One more way in which the U.S. and its currency are quickly losing credibility around the world comes in the now laughable ongoing commentary by Treasury Secretary Tim Geithner about the trade weighted dollar.
While having the good judgment not to mindlessly repeat the mantra that “the U.S. favors a strong dollar”, a practice that made some of his predecessors (i.e., O’Neill and Snow) appear almost buffoonish, Geithner comes off as being hopelessly out of touch with the impact that Federal Reserve policy (i.e., printing up another $600-$900 billion to monetize the debt) is having on the international value of the dollar.
The latest round of head-scratching comes in Geithner’s response to charges by former Fed Chief Alan Greenspan that “America is pursuing a policy of currency weakening” in a Financial Times op-ed($) earlier in the week, the unstated tool of this policy being the aforementioned hundreds of billions of new U.S. dollars.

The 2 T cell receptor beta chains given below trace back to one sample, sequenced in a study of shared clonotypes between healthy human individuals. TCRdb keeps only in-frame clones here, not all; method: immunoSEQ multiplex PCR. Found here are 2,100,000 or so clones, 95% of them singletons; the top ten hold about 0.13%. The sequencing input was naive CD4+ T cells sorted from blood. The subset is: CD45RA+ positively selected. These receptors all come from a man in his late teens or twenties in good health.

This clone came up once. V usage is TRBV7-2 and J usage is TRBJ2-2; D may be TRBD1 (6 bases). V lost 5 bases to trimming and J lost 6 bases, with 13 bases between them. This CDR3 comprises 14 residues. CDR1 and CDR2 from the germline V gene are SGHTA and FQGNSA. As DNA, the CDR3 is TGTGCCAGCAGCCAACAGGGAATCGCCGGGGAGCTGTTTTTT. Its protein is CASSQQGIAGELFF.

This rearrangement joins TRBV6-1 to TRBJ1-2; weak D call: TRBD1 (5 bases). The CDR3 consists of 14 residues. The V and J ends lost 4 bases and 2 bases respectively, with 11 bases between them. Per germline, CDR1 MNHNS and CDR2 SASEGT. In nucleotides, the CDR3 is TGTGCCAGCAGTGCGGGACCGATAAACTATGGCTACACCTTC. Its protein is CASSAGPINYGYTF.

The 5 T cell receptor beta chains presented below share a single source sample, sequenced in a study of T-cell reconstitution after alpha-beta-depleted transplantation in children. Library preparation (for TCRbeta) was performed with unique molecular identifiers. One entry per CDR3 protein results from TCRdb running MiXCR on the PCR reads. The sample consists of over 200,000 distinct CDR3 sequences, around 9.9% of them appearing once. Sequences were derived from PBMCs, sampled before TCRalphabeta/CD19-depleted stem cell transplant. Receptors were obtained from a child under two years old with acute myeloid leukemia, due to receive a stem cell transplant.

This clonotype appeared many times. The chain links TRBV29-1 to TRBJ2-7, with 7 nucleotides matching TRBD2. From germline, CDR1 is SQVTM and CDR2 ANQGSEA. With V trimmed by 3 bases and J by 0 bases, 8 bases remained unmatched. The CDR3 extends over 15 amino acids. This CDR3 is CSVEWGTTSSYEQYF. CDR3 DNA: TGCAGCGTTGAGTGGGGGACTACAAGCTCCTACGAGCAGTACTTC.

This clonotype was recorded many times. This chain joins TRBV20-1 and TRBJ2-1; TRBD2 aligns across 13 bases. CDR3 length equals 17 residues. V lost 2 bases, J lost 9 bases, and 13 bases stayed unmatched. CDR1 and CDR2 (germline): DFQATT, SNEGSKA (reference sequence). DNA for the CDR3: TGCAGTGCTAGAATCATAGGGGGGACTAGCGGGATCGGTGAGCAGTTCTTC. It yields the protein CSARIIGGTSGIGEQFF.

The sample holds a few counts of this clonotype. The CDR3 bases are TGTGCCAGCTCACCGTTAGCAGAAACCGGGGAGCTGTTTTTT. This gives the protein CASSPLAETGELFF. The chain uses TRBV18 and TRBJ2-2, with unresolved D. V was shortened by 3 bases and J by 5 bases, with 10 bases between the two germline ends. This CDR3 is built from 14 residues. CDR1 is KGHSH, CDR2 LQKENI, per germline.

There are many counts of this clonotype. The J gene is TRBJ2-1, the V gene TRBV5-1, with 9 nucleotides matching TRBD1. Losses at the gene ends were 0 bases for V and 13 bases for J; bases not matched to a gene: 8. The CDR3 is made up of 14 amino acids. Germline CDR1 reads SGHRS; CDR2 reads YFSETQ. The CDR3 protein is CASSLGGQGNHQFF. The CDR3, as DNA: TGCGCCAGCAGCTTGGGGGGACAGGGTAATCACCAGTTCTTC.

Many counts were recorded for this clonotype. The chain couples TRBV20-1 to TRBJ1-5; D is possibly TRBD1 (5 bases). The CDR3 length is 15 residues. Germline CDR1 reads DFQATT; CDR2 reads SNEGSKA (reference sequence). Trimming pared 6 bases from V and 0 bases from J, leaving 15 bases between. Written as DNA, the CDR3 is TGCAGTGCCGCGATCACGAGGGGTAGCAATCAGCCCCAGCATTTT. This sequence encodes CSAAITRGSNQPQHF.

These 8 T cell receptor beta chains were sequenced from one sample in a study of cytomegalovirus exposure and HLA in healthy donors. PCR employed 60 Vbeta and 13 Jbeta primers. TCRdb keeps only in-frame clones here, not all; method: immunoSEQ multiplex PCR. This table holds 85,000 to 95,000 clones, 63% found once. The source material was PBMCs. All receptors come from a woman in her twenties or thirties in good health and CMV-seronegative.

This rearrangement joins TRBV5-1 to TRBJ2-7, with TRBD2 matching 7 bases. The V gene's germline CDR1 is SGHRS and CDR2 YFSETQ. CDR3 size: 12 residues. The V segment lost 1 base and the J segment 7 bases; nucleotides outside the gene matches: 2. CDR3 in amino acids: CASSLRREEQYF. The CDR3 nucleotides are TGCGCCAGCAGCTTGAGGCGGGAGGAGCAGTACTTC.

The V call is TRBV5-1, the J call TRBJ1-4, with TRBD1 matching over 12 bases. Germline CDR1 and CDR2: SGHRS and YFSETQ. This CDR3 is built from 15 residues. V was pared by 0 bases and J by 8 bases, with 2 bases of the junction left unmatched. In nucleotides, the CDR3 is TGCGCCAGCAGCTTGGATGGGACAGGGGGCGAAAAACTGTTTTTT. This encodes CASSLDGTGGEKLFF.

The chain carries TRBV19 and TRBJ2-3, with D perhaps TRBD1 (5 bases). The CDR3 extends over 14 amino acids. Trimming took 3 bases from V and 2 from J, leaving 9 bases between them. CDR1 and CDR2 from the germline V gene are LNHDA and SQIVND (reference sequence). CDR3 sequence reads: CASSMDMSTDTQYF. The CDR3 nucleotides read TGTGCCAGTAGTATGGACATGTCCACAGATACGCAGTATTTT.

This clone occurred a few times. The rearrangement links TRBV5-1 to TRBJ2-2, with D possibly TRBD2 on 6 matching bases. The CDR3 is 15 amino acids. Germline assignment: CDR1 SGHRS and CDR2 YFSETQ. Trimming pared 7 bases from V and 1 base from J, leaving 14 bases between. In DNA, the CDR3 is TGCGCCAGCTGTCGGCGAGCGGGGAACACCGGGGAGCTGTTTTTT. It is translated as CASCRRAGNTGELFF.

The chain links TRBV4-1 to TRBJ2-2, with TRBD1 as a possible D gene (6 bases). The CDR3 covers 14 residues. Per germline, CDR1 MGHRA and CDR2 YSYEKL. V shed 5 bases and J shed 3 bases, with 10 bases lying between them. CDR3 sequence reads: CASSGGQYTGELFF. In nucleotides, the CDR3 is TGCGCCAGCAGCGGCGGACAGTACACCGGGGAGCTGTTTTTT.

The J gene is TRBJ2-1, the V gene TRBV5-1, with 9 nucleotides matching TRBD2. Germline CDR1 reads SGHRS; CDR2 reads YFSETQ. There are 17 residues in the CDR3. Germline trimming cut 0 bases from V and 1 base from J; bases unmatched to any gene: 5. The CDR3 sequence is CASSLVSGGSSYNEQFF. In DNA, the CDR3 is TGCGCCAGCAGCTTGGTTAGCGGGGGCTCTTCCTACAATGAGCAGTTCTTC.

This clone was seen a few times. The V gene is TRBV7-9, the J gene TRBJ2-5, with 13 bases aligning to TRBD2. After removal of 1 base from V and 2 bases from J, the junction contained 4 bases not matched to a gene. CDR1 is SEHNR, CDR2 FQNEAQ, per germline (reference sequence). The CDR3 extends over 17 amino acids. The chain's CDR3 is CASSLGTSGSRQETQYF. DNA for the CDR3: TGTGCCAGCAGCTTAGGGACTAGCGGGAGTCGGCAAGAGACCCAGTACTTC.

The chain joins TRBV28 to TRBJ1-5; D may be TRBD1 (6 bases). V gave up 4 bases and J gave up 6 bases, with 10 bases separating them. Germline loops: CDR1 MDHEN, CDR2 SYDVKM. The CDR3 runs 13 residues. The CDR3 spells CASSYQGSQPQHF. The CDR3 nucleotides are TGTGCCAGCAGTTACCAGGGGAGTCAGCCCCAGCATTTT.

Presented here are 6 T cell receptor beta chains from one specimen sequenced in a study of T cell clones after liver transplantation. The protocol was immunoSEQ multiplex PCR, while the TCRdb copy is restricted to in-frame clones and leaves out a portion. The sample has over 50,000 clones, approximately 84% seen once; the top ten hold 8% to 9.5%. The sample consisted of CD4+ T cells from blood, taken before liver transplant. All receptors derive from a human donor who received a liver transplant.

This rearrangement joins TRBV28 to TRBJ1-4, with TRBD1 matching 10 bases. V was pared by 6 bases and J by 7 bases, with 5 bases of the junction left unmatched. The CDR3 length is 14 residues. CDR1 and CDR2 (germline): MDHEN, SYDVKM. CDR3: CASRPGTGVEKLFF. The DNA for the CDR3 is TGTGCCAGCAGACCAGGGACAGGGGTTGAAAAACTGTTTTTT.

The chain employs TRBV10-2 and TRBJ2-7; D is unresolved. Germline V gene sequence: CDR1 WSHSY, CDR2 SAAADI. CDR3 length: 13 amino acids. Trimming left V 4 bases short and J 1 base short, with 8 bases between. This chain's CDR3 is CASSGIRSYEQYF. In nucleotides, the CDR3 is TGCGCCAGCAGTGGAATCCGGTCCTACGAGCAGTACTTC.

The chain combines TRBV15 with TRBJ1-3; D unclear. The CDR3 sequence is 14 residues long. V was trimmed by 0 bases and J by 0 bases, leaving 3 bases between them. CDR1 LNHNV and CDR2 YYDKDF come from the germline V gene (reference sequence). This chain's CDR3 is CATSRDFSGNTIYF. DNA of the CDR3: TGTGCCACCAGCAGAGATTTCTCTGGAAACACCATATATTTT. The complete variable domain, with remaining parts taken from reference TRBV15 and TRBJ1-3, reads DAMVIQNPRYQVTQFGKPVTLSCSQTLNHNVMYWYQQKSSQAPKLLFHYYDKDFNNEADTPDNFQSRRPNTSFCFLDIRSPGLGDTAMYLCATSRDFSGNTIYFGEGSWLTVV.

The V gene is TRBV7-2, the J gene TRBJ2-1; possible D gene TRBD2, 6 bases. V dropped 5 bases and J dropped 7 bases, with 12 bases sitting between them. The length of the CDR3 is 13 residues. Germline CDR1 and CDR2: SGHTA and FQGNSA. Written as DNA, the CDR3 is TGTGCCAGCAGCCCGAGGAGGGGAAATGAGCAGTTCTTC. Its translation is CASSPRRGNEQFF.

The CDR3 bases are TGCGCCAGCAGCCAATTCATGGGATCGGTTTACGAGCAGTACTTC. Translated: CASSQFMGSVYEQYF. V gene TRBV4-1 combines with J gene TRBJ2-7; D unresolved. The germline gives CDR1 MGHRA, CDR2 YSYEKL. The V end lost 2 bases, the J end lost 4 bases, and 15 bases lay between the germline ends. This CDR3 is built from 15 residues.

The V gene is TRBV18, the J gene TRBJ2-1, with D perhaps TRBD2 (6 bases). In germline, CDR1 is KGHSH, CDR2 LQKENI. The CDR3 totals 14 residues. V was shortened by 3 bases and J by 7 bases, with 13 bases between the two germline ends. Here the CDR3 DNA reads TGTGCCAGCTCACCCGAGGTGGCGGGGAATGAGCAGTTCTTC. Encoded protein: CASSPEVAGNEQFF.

In a CNBC interview, Geithner responded, “We will never seek to weaken our currency as a tool to gain competitive advantage or to grow the economy” in what is beginning to sound a lot like, “the U.S. favors a strong dollar” from the days of Paul O’Neil and John Snow.
Of course, the big difference today is that the world is no longer wondering about possible disruptions that might result from a forced rebalancing of the global economy. What is clearly the more pressing concern is that we somehow avoid another financial market melt-down like the one in 2008 and Geithner’s words are, understandably, not being greeted with the same sort of nonchalance as that of former Treasury Secretaries.
The Fed is undoubtedly weakening the dollar and calls by German Finance Minister Schaeuble that the Fed is “clueless” may soon be directed toward the Treasury Department.